“They have never seen a market where the employer has the leverage, so they know they have many alternatives, so a bird in the hand is not worth two in the bush.”
There are elements of the laundry industry that appeal to millennials and Gen Z, according to operators, along with methods to make a career in laundry more appealing.
“They like the technology piece, and most want interaction and recognition with and from other departments,” Warnecke shares.
“Cross-training is more important than ever not just to optimize our front-line labor but also to keep folks engaged and curious about other roles within our organization.”
“It seems that younger generations feel any position early on is more of a stepping stone until the next opportunity comes along,” says Maresca. “Older generations look for long-term positions, loyalty, benefits and the laundry’s long-term outlook.”
“The laundry industry isn’t as glamorous as many of the alternatives young people are exposed to,” Stern shares. “However, we noticed that young people are engaged in the fast pace and the different challenges that arise on a monthly basis and like the challenges of serving the customer on a just-in-time basis.”
Still, increasing the next generation’s interest in laundry operations will remain a challenge.
“By and large, they’re not getting into the laundry industry,” Peterson points out. “We need a talent infusion in a big way.
“As for the ones that are, I believe that they’re not inherently loyal, and sometimes that catches established, generational organizations (of which are very prevalent in this business) off-guard. Then, when they don’t stick around for 30 years, younger folks tend to get demonized for looking for greener pastures in more theoretically lucrative or more glamorous industries.
“Instead of treating such instances as a time for self-reflection, they’re made out to be scapegoats. And that becomes a vicious cycle because we need fresh perspectives.”
“Younger employees consider this a place to work just for the paycheck, not because they like this industry,” adds Rick Antman, director of operations for Kleen Kraft Services.
“They have more options than ever,” reminds Warnecke. “Some can find a structure where they aren’t expected to be ‘at work’ for the entire week and that’s what many of them want.”
Also, Maresca shares, it’s hard, dirty work on the floor.
“It’s early shifts and a lot of hard work,” Antman agrees. “Young people need a job where they can work and hold onto their cell phone with their other hand.”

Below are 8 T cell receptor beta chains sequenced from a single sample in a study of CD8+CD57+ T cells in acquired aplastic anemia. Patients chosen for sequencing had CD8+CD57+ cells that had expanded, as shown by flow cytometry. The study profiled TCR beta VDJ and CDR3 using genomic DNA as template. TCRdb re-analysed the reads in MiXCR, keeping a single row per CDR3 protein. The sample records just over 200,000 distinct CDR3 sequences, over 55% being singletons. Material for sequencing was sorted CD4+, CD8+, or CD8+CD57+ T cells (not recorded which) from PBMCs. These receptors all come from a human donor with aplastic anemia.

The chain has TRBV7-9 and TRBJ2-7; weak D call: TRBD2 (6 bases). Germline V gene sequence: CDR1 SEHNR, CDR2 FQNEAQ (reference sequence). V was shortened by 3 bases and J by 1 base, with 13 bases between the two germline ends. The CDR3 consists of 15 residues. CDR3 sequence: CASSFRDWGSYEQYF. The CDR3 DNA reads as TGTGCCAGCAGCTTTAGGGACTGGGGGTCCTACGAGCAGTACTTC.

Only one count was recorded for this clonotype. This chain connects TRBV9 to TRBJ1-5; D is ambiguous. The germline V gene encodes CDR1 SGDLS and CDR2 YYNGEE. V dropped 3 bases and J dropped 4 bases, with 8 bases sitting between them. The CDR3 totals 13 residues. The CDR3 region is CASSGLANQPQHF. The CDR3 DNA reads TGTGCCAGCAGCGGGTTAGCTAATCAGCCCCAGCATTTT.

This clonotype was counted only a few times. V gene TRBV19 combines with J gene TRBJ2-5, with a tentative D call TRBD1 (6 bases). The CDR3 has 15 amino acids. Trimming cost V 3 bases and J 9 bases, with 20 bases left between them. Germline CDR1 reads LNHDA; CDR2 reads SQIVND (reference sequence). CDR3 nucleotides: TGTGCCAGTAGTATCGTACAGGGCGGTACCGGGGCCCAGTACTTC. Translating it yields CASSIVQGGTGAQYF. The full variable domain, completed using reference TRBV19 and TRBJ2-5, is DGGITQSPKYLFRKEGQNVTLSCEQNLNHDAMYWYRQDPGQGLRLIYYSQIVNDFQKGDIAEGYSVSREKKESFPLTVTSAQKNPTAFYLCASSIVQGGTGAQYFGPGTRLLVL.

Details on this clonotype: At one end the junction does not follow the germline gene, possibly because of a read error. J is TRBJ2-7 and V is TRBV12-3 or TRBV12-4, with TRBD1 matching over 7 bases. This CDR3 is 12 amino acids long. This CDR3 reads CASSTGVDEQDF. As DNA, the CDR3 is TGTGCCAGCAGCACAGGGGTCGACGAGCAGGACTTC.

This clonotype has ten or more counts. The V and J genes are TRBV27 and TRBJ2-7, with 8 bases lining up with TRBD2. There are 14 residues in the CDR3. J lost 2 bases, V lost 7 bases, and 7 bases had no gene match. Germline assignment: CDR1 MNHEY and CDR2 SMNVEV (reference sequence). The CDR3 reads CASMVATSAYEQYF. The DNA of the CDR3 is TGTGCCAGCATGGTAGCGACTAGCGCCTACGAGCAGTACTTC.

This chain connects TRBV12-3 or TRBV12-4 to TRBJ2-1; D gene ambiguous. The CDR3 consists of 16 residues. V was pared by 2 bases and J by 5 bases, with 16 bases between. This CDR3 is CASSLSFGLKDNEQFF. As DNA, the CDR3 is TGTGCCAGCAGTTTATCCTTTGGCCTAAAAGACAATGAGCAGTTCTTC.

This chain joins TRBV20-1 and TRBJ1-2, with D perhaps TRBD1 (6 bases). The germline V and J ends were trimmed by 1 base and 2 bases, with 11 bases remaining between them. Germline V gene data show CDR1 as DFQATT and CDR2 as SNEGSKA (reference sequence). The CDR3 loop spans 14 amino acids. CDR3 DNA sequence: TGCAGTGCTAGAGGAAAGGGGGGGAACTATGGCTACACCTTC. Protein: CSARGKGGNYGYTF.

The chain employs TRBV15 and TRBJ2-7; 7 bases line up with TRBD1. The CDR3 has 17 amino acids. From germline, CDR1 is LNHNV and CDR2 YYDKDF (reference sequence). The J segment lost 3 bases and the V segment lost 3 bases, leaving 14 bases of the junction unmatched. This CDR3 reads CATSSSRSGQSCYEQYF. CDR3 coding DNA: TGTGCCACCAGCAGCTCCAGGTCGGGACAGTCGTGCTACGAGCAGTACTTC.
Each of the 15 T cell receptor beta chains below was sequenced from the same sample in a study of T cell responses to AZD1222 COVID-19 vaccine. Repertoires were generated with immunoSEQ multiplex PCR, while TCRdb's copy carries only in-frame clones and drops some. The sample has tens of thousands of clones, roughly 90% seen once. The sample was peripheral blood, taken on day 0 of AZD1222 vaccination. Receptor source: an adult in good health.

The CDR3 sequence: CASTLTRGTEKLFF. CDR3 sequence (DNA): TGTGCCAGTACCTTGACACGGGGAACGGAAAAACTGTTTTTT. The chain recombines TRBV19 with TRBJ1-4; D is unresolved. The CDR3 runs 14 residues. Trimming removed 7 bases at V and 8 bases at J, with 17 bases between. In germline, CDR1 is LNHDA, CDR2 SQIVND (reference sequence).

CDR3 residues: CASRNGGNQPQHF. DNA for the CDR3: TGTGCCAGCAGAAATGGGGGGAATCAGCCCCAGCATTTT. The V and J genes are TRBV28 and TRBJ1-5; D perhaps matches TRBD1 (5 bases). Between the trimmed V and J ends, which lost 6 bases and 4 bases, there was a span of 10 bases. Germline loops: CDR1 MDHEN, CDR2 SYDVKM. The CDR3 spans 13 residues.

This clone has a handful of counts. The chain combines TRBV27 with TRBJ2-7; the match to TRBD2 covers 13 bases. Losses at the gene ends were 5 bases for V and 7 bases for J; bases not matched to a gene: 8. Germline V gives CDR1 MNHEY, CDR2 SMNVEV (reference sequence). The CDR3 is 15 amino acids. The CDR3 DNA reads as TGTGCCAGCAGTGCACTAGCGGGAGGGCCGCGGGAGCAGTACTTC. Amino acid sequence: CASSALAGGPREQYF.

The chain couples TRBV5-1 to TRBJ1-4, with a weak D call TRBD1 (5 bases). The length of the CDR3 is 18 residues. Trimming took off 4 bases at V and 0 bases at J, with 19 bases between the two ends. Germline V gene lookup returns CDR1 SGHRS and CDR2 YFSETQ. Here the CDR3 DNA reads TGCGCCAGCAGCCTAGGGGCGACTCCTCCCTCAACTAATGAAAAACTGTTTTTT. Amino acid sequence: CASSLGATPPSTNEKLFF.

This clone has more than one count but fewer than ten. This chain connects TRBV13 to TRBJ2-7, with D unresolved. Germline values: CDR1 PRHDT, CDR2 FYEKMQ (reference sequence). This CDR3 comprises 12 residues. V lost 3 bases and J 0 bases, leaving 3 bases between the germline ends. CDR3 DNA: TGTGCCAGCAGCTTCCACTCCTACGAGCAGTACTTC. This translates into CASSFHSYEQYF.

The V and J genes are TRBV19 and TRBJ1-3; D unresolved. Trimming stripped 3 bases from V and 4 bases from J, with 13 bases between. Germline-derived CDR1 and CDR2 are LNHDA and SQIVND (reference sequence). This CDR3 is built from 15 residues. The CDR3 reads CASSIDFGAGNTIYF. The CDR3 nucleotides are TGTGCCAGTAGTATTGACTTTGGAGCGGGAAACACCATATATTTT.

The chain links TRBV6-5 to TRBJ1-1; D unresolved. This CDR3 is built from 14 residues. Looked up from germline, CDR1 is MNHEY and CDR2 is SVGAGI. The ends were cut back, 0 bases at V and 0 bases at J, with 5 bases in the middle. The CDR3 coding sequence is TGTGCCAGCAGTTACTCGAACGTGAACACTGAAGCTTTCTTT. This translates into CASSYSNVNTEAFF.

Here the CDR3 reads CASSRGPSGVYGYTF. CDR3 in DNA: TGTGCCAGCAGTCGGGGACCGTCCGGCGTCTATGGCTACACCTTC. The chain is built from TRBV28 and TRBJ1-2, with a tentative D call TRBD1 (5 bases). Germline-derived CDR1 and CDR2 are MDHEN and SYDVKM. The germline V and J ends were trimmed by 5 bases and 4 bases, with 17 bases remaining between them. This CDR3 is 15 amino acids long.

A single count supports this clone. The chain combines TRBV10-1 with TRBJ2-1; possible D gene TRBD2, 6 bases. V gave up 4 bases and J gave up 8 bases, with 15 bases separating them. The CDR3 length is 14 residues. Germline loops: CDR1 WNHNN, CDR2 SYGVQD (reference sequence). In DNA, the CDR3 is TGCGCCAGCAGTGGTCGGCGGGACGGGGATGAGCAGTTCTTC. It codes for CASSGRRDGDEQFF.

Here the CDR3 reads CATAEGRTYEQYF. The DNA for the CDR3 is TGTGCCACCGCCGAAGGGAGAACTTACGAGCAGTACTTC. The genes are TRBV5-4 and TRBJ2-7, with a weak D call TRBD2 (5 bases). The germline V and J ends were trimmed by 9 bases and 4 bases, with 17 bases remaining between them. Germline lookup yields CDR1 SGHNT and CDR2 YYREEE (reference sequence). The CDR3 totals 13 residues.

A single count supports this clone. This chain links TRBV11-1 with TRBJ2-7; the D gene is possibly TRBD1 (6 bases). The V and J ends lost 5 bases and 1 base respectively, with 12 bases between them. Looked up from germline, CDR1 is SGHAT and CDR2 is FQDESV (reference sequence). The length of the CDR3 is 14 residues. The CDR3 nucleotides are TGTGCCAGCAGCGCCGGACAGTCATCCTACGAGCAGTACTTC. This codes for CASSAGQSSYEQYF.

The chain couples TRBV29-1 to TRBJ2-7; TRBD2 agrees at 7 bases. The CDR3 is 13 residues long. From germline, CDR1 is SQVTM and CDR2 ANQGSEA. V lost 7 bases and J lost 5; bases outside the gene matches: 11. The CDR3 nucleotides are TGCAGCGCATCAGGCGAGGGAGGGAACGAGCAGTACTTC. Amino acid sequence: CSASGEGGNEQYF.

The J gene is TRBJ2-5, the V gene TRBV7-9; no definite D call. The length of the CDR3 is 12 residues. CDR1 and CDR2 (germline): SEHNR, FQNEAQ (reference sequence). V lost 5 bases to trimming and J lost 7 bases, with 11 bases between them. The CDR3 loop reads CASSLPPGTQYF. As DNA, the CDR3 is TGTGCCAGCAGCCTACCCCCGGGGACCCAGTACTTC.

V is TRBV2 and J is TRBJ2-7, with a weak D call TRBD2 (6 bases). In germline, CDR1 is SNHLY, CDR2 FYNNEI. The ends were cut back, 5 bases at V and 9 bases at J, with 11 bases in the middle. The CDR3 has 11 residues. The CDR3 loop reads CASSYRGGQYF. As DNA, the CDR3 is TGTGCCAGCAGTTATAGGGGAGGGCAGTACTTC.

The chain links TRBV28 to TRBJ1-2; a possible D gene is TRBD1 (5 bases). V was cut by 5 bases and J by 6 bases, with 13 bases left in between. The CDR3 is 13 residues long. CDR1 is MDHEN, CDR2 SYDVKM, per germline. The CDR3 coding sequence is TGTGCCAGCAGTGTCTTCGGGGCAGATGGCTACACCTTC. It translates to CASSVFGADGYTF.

Stern reiterates, “They don’t see the industry as glamorous, and, therefore, they don’t see the opportunities for themselves and their family.”
“It’s a systemic problem caused by a lot of ‘we’ve always done it this way’ coupled with an industry that, fundamentally, is actual rigorous, blue-collar traditional work,” adds Peterson. “The processing of textiles, the picking up of dirty laundry, etc., is not inherently sexy.
“But, on the flip side, a lot of young people who have come up staring at screens for years are looking for something ‘real’ and to get some dirt on their hands. Those are the ones we have to recruit and develop. There is a profile of talent that this industry can appeal to; it just needs to be presented correctly.”
And that means having a better understanding of how to reach younger employees, speaking to what they are looking for in a workplace.
Ed Heilman CEO of Ace Imagewear in Houston says the next generation is looking for purpose.
“I think as a society (in the United States), we’ve climbed the pyramid of Maslow’s hierarchy of needs and the current generation is looking for more than security (at least until they go hungry),” he shares. “They need to feel that their work is purpose-driven and has a good work-life balance.”
Warnecke adds that younger generations want interaction and recognition, balance and “fun.”
“Communication is key, and if there is upward mobility potential, creating a plan/roadmap for them early on can help keep them engaged and motivated,” he says.
“(They want) a community that values them as individuals but also assimilates them into a team framework with a communal purpose—a partnership,” says Peterson. “They’re not stupid.
“If they’re being exploited or taken advantage of, their opportunity for other careers is almost infinite in this labor climate. They know that and pretending otherwise as an employer is a dangerous game of chicken. Don’t assume that loyalty is a one-way street; these employees realize they don’t have to work for an employer that they don’t value.”
Stern adds, “Young people want quick advancement, shorter work weeks and like to work for a cause they believe in.”
Antman concludes, “They are looking for better pay with less manual labor.”
Check back Thursday for the conclusion about sharing the benefits of a laundry career. Read Part 1 with next-generation insights from a human resources expert by clicking HERE.
Have a question or comment? E-mail our editor Matt Poe at [email protected].